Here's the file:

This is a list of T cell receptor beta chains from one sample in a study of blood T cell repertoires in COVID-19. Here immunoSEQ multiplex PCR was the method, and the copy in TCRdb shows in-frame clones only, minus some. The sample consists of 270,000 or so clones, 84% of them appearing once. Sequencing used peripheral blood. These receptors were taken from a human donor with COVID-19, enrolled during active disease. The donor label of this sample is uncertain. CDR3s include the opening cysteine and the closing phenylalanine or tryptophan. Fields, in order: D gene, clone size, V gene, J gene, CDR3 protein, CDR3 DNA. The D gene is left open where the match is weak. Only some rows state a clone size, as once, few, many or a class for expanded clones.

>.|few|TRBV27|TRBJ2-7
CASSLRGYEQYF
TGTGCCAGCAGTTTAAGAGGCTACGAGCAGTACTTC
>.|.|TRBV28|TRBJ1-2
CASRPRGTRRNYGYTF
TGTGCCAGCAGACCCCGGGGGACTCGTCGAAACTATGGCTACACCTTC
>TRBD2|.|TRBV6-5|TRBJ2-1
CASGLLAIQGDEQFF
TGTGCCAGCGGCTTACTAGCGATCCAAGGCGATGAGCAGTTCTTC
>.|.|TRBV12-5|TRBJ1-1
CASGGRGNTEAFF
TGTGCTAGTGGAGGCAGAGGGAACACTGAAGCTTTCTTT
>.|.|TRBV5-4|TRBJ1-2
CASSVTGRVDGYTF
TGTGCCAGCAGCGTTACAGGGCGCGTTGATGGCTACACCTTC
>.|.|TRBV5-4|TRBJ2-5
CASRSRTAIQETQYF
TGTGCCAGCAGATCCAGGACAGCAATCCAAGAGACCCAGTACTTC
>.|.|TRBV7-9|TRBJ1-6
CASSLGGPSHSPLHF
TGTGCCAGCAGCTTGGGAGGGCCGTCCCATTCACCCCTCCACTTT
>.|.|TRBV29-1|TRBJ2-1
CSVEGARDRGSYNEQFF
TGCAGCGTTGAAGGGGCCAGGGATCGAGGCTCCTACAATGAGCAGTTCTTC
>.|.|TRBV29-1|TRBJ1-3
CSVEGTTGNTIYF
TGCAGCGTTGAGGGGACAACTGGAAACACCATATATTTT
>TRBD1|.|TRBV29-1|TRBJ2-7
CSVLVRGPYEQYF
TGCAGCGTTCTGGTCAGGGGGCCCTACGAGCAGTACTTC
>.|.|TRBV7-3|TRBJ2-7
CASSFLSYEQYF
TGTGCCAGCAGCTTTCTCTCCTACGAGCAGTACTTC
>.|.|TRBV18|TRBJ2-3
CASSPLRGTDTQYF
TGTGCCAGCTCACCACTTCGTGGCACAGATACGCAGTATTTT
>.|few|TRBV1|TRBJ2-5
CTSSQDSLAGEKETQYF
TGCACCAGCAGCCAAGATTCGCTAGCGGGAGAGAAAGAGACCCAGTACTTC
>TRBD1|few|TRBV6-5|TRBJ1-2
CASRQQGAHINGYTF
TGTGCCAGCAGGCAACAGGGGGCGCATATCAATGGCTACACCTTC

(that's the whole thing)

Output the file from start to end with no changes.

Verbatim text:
This is a list of T cell receptor beta chains from one sample in a study of blood T cell repertoires in COVID-19. Here immunoSEQ multiplex PCR was the method, and the copy in TCRdb shows in-frame clones only, minus some. The sample consists of 270,000 or so clones, 84% of them appearing once. Sequencing used peripheral blood. These receptors were taken from a human donor with COVID-19, enrolled during active disease. The donor label of this sample is uncertain. CDR3s include the opening cysteine and the closing phenylalanine or tryptophan. Fields, in order: D gene, clone size, V gene, J gene, CDR3 protein, CDR3 DNA. The D gene is left open where the match is weak. Only some rows state a clone size, as once, few, many or a class for expanded clones.

>.|few|TRBV27|TRBJ2-7
CASSLRGYEQYF
TGTGCCAGCAGTTTAAGAGGCTACGAGCAGTACTTC
>.|.|TRBV28|TRBJ1-2
CASRPRGTRRNYGYTF
TGTGCCAGCAGACCCCGGGGGACTCGTCGAAACTATGGCTACACCTTC
>TRBD2|.|TRBV6-5|TRBJ2-1
CASGLLAIQGDEQFF
TGTGCCAGCGGCTTACTAGCGATCCAAGGCGATGAGCAGTTCTTC
>.|.|TRBV12-5|TRBJ1-1
CASGGRGNTEAFF
TGTGCTAGTGGAGGCAGAGGGAACACTGAAGCTTTCTTT
>.|.|TRBV5-4|TRBJ1-2
CASSVTGRVDGYTF
TGTGCCAGCAGCGTTACAGGGCGCGTTGATGGCTACACCTTC
>.|.|TRBV5-4|TRBJ2-5
CASRSRTAIQETQYF
TGTGCCAGCAGATCCAGGACAGCAATCCAAGAGACCCAGTACTTC
>.|.|TRBV7-9|TRBJ1-6
CASSLGGPSHSPLHF
TGTGCCAGCAGCTTGGGAGGGCCGTCCCATTCACCCCTCCACTTT
>.|.|TRBV29-1|TRBJ2-1
CSVEGARDRGSYNEQFF
TGCAGCGTTGAAGGGGCCAGGGATCGAGGCTCCTACAATGAGCAGTTCTTC
>.|.|TRBV29-1|TRBJ1-3
CSVEGTTGNTIYF
TGCAGCGTTGAGGGGACAACTGGAAACACCATATATTTT
>TRBD1|.|TRBV29-1|TRBJ2-7
CSVLVRGPYEQYF
TGCAGCGTTCTGGTCAGGGGGCCCTACGAGCAGTACTTC
>.|.|TRBV7-3|TRBJ2-7
CASSFLSYEQYF
TGTGCCAGCAGCTTTCTCTCCTACGAGCAGTACTTC
>.|.|TRBV18|TRBJ2-3
CASSPLRGTDTQYF
TGTGCCAGCTCACCACTTCGTGGCACAGATACGCAGTATTTT
>.|few|TRBV1|TRBJ2-5
CTSSQDSLAGEKETQYF
TGCACCAGCAGCCAAGATTCGCTAGCGGGAGAGAAAGAGACCCAGTACTTC
>TRBD1|few|TRBV6-5|TRBJ1-2
CASRQQGAHINGYTF
TGTGCCAGCAGGCAACAGGGGGCGCATATCAATGGCTACACCTTC